THE Zimbabwe Council of Churches (ZCC) on Wednesday met MDC leader Nelson Chamisa to discuss, among others, the party’s planned protests after voicing concern over potential outbreak of violence.
The Zimbabwe Heads of Christian Denominations (ZHOCD) have also expressed the same concerns, before calling on Chamisa and President Emmerson Mnangagwa to find common ground for dialogue.
ZCC general-secretary Kenneth Mtata told NewsDay yesterday that the clergy were ready to facilitate dialogue between Chamisa and Mnangagwa to prevent the country from sliding into chaos. This was after their meeting with the MDC leader at the party’s offices in the capital on Wednesday.
“The church sees protests as a constitutional right, which must be exercised peacefully. Our meeting (with Chamisa) was meant to emphasise this double-sided commitment to constitutionality and peace.
“We raised concerns regarding the potential violence in light of the previous protests,” Mtata said in an interview.
Mtata was accompanied by Eric Ruwona (ZCC advisory board vice-chairperson), Kennedy Gondongwe (ZCC board member), Sam Sifelani (ZCC ecumenical liaison officer) and Tinashe Gumbo (programmes officer).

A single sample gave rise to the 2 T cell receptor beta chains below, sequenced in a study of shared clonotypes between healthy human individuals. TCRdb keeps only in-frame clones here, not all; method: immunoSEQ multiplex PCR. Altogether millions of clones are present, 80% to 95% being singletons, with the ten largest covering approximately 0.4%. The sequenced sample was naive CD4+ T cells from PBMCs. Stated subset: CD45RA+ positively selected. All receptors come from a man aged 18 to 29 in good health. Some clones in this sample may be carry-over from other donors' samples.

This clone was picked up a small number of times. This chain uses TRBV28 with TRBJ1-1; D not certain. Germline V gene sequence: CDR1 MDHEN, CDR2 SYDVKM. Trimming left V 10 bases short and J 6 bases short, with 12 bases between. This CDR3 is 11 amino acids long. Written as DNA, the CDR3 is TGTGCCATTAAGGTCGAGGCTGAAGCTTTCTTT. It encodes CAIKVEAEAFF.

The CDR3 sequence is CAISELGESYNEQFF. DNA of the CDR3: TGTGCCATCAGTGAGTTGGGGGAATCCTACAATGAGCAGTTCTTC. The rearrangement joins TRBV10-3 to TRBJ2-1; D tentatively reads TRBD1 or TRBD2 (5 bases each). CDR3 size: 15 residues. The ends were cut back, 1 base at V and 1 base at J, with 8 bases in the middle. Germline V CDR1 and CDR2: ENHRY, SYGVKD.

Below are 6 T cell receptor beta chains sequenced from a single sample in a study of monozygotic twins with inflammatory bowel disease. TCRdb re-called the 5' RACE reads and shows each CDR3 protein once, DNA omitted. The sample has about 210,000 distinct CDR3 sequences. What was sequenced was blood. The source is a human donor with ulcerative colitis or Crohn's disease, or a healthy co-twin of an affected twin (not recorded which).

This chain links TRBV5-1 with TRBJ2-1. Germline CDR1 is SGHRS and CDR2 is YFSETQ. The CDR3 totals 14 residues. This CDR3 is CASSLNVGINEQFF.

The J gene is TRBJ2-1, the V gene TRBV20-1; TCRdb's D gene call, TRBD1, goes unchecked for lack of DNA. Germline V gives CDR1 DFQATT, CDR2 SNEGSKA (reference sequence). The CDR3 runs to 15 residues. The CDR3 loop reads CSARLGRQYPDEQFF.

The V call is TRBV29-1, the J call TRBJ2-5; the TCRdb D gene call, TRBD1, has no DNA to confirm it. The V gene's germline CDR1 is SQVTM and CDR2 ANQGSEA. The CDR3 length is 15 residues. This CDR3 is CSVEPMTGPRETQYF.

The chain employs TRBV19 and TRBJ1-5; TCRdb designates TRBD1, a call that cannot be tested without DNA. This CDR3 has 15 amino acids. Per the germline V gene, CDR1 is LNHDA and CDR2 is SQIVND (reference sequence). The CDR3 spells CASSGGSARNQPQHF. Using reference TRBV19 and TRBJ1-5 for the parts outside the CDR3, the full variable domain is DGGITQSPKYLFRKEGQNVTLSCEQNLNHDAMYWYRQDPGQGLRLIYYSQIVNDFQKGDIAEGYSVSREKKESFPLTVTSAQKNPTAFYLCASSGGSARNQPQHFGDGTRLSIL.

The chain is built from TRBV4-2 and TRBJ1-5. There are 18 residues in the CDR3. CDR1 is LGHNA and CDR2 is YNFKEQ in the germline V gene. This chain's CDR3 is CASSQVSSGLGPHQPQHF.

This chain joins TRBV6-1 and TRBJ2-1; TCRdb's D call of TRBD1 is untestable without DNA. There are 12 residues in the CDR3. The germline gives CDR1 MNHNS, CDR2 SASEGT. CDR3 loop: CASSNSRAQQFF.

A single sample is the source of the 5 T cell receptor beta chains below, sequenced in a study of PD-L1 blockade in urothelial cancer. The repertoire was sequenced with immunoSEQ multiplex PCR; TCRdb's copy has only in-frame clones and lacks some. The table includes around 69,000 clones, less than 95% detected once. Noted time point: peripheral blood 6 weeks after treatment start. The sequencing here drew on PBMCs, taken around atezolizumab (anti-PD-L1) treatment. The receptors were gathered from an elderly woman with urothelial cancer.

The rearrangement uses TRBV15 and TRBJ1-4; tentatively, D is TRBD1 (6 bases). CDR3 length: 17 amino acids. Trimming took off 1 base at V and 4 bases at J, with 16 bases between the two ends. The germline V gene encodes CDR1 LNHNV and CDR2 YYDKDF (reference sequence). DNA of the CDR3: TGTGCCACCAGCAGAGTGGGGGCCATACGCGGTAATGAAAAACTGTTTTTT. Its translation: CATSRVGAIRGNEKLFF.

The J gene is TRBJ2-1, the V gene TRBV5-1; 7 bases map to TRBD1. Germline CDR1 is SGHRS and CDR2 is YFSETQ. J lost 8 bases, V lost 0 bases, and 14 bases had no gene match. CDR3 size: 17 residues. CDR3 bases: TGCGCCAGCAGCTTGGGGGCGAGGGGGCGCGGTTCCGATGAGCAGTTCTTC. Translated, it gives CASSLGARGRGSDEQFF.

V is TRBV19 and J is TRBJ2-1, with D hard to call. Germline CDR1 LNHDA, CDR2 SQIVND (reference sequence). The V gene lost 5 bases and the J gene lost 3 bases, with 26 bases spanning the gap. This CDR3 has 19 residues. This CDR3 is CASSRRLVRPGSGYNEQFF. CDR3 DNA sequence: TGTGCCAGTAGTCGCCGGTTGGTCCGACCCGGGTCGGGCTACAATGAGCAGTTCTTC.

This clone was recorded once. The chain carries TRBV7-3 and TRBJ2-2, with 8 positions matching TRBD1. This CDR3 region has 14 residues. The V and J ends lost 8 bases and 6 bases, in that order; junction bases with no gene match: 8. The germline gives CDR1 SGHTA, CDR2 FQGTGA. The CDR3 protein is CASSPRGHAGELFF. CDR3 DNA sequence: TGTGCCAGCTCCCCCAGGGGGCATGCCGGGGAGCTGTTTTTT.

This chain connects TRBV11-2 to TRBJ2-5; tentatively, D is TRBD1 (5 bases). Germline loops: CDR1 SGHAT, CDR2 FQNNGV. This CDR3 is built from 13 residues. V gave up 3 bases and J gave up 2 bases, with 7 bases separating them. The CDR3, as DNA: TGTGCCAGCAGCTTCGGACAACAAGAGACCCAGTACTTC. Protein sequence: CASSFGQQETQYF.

“He (Chamisa) was very appreciative of the visit by the church. He confirmed his commitment to the comprehensive national dialogue process. He stated his interest to meet President Mnangagwa to build a shared vision for a united nation.
“There will be efforts to communicate the outcome of the meeting with President Mnangagwa,” Mtata added.
The ZCC also released a statement detailing the outcome of the meeting the church leaders had with Chamisa.
“The meeting agreed that the establishment of a multi-stakeholder consultative platform to ensure a broad-based ownership of the reform agenda could be one outcome of the national dialogue,” the statement read in part.
It adds: “The church leaders agreed to reach out to his Excellency President Mnangagwa to (i) convey the MDC leader’s request for a bilateral meeting as well as (ii) for the church leaders to engage his Excellency on a broad range of issues of national concern.”
Mnangagwa on Wednesday said he was also open for dialogue, but on unconditional terms. The MDC has set terms such as Mnangagwa’s legitimacy question as one of the terms for the dialogue. The MDC has also insisted that Mnangagwa must ‘sit’ with its Chamisa in a meeting convened by a neutral convener. Mnangagwa has been having political parties dialogue meetings with some fringe opposition parties that participated in the 2018 presidential elections. The MDC has snubbed the meetings.